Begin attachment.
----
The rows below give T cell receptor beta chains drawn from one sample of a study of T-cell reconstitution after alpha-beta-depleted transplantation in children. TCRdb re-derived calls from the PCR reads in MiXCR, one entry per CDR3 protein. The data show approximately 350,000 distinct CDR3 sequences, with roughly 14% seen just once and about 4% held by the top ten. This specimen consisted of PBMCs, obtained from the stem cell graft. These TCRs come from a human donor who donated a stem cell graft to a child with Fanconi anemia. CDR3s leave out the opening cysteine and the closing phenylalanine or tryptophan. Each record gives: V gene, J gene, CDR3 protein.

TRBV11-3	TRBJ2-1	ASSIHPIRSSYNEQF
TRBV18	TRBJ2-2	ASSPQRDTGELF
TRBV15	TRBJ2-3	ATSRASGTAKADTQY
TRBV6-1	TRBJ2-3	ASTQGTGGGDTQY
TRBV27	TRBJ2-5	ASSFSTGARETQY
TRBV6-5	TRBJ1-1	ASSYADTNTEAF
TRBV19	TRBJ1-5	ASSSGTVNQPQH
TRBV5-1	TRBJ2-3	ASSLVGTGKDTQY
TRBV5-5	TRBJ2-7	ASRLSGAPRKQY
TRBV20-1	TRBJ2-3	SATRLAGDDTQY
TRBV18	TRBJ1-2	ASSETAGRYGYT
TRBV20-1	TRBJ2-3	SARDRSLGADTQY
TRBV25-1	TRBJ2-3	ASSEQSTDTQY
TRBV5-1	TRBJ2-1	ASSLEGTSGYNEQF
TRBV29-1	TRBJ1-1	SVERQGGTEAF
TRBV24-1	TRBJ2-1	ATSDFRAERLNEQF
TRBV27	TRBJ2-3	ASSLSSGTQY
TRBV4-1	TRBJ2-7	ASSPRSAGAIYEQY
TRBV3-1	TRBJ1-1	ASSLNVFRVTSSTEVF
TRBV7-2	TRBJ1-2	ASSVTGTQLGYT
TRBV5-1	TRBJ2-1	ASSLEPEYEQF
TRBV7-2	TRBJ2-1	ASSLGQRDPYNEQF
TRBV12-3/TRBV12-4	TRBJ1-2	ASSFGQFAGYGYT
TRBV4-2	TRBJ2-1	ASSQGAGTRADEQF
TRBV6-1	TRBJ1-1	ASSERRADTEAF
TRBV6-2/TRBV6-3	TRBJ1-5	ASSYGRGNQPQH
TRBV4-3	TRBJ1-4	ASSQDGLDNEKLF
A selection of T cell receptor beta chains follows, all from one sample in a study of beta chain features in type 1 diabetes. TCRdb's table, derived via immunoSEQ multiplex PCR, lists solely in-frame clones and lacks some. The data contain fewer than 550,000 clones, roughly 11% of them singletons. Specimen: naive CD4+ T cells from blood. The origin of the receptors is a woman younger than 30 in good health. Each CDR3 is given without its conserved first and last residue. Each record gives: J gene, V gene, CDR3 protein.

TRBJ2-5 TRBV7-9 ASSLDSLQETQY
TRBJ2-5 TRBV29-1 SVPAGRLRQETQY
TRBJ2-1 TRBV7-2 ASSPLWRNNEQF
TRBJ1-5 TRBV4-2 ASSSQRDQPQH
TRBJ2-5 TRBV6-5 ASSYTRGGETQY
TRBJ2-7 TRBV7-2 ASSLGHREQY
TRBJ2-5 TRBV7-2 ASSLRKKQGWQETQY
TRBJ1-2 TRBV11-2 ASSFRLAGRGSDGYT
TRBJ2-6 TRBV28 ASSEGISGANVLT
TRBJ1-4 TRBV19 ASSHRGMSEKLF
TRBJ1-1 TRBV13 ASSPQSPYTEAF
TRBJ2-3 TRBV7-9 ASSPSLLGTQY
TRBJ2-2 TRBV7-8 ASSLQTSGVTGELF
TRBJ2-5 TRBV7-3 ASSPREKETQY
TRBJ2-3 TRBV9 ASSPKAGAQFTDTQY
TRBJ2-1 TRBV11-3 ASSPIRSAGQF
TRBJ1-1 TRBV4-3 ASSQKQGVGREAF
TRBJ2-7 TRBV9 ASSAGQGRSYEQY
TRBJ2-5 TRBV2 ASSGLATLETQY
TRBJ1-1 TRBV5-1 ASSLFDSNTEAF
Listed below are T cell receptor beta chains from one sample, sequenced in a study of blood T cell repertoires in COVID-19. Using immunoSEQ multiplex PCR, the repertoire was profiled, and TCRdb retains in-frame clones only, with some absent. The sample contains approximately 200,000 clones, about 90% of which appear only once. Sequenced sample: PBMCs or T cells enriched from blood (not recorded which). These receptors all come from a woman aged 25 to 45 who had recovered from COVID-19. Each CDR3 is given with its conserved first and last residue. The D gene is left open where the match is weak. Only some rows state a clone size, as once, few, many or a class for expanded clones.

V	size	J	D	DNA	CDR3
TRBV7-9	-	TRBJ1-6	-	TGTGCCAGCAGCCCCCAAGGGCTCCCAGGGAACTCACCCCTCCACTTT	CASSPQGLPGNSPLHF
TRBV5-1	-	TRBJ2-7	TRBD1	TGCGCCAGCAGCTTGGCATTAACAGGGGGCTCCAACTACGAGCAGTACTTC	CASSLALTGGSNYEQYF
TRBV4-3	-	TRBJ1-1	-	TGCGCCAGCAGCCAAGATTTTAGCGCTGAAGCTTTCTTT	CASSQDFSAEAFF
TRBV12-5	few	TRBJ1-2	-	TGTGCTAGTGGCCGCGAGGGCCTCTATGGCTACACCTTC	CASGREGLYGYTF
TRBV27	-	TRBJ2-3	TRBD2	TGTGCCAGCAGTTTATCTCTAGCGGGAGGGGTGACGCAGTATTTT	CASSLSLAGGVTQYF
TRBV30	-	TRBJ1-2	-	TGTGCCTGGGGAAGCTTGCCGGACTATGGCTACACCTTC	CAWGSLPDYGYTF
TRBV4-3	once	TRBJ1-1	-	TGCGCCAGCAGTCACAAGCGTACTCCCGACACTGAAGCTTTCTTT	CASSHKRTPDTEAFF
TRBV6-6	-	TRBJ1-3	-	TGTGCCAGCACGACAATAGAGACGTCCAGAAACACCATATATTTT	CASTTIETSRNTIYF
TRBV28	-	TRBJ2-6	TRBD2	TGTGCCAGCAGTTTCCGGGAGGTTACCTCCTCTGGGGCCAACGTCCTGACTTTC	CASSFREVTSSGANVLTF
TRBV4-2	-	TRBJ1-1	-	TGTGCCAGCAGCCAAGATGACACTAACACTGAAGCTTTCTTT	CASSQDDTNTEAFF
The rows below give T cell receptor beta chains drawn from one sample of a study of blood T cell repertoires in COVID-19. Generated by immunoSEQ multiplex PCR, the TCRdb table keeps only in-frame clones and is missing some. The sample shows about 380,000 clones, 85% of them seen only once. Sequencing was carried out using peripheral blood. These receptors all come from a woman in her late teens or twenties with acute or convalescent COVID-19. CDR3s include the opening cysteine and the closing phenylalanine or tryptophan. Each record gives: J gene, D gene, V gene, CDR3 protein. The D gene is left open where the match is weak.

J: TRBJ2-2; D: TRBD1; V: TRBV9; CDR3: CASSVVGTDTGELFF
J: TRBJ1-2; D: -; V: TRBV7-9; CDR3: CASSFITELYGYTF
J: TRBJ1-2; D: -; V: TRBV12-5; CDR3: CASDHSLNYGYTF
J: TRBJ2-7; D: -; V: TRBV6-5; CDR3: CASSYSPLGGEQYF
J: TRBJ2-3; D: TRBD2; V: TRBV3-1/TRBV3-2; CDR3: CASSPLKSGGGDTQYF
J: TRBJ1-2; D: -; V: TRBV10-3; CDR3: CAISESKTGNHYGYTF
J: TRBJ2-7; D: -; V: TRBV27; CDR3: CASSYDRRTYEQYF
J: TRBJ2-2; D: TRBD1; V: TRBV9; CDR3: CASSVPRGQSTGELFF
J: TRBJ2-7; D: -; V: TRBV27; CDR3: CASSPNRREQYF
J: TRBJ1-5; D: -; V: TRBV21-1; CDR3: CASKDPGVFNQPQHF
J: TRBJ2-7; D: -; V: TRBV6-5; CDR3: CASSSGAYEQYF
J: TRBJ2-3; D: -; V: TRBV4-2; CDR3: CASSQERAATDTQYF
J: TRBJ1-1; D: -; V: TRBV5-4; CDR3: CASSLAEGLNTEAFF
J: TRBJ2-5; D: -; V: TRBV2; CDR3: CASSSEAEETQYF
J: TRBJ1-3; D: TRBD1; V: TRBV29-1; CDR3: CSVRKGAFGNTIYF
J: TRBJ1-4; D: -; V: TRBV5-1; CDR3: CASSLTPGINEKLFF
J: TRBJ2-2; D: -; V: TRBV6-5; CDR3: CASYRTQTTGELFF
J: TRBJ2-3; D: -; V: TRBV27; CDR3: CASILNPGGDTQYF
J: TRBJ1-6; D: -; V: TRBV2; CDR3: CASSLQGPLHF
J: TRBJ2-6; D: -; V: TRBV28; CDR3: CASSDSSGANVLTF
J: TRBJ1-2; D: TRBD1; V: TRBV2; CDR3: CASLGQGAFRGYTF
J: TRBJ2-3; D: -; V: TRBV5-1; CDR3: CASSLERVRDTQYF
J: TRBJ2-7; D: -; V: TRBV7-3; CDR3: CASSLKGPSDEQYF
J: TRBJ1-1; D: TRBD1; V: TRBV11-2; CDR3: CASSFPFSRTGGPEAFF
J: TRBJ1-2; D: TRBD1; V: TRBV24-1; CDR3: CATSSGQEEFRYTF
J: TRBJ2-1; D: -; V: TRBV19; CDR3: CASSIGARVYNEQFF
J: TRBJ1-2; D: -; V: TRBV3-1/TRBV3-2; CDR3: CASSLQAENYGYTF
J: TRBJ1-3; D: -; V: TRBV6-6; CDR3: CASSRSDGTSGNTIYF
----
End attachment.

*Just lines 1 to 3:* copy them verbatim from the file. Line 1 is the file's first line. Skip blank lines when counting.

The rows below give T cell receptor beta chains drawn from one sample of a study of T-cell reconstitution after alpha-beta-depleted transplantation in children. TCRdb re-derived calls from the PCR reads in MiXCR, one entry per CDR3 protein. The data show approximately 350,000 distinct CDR3 sequences, with roughly 14% seen just once and about 4% held by the top ten. This specimen consisted of PBMCs, obtained from the stem cell graft. These TCRs come from a human donor who donated a stem cell graft to a child with Fanconi anemia. CDR3s leave out the opening cysteine and the closing phenylalanine or tryptophan. Each record gives: V gene, J gene, CDR3 protein.

TRBV11-3	TRBJ2-1	ASSIHPIRSSYNEQF
TRBV18	TRBJ2-2	ASSPQRDTGELF